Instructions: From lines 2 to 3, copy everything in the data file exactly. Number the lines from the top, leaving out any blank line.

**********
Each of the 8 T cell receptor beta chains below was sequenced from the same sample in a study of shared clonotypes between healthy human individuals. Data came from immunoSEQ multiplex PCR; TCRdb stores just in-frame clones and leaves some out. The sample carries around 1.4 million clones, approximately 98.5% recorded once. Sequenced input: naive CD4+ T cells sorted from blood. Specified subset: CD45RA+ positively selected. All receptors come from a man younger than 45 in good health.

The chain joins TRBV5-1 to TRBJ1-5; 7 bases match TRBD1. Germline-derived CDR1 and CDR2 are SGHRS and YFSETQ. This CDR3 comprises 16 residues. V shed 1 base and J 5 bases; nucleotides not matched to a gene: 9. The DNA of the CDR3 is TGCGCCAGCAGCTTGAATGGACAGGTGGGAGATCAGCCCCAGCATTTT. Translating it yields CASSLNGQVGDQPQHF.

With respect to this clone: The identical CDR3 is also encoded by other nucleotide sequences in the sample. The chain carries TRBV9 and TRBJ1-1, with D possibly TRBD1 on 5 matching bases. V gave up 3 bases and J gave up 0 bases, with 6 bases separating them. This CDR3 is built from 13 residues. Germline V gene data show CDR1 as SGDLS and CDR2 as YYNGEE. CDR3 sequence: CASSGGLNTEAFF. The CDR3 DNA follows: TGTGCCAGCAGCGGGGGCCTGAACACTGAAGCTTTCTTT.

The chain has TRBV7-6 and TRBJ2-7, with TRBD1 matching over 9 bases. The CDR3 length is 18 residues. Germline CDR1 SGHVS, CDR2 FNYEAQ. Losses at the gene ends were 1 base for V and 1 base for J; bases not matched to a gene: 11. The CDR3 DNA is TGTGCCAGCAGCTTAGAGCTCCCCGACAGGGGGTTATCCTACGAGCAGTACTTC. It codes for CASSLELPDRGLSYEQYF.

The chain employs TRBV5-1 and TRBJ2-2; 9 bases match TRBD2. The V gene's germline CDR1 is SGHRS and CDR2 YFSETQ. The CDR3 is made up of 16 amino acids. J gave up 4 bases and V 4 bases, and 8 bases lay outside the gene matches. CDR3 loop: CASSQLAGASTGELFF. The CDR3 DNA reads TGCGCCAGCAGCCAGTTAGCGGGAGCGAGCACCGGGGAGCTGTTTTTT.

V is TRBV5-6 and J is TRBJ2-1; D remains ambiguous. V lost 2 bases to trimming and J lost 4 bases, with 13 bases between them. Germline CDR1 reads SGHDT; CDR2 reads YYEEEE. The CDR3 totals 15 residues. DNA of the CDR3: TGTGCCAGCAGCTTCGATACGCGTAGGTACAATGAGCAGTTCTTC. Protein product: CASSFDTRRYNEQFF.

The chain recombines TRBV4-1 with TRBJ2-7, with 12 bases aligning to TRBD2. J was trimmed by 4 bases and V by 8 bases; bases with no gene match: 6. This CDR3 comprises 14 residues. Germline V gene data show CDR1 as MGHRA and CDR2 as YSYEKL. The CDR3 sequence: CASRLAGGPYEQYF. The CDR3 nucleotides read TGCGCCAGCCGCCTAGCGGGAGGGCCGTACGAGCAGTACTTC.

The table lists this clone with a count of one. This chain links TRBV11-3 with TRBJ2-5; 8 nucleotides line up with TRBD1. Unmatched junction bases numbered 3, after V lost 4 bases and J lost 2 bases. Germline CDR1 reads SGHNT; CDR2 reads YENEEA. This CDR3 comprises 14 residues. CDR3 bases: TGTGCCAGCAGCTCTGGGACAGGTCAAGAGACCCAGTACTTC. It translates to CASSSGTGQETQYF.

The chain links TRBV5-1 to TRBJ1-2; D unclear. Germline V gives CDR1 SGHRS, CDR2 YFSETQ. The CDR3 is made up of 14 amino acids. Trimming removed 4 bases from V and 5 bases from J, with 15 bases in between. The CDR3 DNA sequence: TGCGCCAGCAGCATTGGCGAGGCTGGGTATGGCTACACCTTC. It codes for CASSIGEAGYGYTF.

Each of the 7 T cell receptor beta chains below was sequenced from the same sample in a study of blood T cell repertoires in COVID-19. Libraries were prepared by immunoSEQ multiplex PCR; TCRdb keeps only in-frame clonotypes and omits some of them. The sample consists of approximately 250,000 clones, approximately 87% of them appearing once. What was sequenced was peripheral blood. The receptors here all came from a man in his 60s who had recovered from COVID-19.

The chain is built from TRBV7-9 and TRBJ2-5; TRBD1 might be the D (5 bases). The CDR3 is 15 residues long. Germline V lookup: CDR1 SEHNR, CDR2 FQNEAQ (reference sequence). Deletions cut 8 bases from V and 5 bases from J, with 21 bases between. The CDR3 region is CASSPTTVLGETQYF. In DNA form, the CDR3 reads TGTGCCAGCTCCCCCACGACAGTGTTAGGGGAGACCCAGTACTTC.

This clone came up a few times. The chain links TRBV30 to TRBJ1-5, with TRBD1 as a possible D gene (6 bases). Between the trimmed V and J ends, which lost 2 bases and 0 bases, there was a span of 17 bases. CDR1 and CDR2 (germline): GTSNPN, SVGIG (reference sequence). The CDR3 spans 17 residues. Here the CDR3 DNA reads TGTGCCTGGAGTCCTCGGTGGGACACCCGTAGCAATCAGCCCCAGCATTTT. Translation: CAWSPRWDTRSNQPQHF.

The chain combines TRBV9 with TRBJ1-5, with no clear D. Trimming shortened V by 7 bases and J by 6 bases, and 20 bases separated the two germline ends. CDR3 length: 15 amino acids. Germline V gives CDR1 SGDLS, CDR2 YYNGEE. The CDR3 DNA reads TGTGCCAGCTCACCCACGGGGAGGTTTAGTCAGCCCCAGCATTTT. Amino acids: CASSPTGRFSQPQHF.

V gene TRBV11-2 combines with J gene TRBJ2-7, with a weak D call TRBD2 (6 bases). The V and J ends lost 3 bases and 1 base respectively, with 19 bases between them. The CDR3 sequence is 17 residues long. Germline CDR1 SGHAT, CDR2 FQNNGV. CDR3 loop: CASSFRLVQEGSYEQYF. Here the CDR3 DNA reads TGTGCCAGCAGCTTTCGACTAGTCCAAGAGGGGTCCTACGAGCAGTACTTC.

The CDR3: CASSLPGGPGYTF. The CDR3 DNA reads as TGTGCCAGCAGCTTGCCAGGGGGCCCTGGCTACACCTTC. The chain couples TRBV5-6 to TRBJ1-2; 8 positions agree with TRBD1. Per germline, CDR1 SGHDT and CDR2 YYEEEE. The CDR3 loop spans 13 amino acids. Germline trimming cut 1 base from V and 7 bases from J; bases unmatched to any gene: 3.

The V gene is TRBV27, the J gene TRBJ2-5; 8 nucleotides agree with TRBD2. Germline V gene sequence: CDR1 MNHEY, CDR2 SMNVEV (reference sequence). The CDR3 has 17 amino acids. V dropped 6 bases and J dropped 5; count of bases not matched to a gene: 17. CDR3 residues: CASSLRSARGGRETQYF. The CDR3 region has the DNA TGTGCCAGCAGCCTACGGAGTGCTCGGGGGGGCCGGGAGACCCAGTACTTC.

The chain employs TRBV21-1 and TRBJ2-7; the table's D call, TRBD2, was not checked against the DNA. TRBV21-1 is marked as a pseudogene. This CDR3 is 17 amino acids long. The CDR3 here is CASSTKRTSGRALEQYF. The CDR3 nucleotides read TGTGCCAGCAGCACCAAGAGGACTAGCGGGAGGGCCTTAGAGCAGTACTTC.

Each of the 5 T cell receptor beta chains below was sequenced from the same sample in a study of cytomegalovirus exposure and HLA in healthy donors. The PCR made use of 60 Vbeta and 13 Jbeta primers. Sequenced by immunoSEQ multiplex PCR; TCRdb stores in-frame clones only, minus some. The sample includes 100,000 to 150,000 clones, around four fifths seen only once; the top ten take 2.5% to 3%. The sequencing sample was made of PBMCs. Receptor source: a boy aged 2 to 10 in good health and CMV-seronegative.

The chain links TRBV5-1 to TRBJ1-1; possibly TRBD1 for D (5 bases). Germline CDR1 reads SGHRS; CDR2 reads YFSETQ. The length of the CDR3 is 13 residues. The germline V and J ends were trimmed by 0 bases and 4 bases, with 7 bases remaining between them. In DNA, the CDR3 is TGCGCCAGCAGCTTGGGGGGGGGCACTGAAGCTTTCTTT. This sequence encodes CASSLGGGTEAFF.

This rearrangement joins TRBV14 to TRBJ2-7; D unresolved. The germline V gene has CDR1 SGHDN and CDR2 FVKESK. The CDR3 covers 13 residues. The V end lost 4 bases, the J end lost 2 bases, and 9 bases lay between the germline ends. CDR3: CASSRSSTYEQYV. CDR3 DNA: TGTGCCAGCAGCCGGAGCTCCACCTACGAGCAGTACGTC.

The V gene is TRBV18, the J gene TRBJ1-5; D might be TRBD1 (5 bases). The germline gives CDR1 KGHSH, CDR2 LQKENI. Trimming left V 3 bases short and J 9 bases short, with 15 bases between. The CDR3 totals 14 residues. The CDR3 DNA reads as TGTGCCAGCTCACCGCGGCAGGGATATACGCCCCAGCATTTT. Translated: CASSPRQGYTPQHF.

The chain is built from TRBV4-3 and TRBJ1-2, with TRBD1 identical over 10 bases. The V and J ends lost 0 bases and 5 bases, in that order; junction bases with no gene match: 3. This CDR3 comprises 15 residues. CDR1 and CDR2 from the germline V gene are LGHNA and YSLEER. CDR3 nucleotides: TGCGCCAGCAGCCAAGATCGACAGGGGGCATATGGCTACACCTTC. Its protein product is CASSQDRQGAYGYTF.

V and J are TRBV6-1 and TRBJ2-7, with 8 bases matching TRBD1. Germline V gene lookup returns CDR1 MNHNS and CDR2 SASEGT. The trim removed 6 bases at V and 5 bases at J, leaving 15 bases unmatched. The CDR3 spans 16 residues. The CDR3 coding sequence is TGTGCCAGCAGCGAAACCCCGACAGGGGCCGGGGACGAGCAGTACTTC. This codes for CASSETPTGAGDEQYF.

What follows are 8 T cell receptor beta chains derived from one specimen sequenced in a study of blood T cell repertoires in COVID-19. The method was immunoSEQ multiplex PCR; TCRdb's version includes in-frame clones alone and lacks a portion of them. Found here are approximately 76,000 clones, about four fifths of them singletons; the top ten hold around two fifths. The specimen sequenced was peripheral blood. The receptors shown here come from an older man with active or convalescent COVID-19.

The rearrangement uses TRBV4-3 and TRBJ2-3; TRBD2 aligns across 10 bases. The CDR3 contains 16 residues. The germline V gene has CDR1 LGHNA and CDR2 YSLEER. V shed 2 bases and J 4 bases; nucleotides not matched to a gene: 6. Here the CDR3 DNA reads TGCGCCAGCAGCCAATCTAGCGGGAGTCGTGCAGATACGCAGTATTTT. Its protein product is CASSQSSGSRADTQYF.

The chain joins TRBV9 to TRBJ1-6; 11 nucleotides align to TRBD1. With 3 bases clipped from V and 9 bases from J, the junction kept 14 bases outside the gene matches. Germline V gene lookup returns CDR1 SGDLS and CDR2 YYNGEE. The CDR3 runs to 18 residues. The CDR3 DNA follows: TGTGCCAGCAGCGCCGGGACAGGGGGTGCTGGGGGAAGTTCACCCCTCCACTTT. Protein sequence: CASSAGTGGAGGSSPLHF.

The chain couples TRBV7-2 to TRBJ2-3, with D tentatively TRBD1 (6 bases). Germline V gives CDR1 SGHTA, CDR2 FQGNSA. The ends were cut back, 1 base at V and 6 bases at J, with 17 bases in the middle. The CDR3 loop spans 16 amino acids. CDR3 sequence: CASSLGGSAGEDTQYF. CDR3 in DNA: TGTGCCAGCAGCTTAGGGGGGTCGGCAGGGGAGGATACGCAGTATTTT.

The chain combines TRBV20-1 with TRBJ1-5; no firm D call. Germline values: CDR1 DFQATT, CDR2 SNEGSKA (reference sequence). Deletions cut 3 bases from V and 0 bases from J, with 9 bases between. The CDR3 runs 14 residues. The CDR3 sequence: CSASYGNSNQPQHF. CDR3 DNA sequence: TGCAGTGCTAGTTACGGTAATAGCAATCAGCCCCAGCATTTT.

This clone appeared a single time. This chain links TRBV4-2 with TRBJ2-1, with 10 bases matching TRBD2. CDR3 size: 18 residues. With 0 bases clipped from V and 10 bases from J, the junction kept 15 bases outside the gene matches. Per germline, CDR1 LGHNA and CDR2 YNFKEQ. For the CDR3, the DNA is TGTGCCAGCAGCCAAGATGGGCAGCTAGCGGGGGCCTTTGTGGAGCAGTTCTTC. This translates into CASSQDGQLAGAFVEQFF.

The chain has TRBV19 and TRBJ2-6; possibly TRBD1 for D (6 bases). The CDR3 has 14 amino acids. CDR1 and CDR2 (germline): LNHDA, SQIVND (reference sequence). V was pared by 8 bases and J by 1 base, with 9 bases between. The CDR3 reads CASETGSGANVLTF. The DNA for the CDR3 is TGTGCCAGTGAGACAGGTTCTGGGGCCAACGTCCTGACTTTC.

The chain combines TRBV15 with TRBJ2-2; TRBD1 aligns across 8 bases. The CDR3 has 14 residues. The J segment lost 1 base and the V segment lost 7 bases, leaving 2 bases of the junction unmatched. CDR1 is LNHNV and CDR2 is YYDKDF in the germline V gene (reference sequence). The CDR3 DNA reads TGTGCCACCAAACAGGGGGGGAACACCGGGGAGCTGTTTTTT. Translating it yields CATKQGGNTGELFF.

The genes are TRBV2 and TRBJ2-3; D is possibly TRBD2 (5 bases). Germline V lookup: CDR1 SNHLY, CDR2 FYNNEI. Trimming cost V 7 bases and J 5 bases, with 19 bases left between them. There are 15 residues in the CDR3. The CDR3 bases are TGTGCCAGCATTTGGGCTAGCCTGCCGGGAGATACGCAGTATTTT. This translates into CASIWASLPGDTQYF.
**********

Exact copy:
The chain joins TRBV5-1 to TRBJ1-5; 7 bases match TRBD1. Germline-derived CDR1 and CDR2 are SGHRS and YFSETQ. This CDR3 comprises 16 residues. V shed 1 base and J 5 bases; nucleotides not matched to a gene: 9. The DNA of the CDR3 is TGCGCCAGCAGCTTGAATGGACAGGTGGGAGATCAGCCCCAGCATTTT. Translating it yields CASSLNGQVGDQPQHF.

With respect to this clone: The identical CDR3 is also encoded by other nucleotide sequences in the sample. The chain carries TRBV9 and TRBJ1-1, with D possibly TRBD1 on 5 matching bases. V gave up 3 bases and J gave up 0 bases, with 6 bases separating them. This CDR3 is built from 13 residues. Germline V gene data show CDR1 as SGDLS and CDR2 as YYNGEE. CDR3 sequence: CASSGGLNTEAFF. The CDR3 DNA follows: TGTGCCAGCAGCGGGGGCCTGAACACTGAAGCTTTCTTT.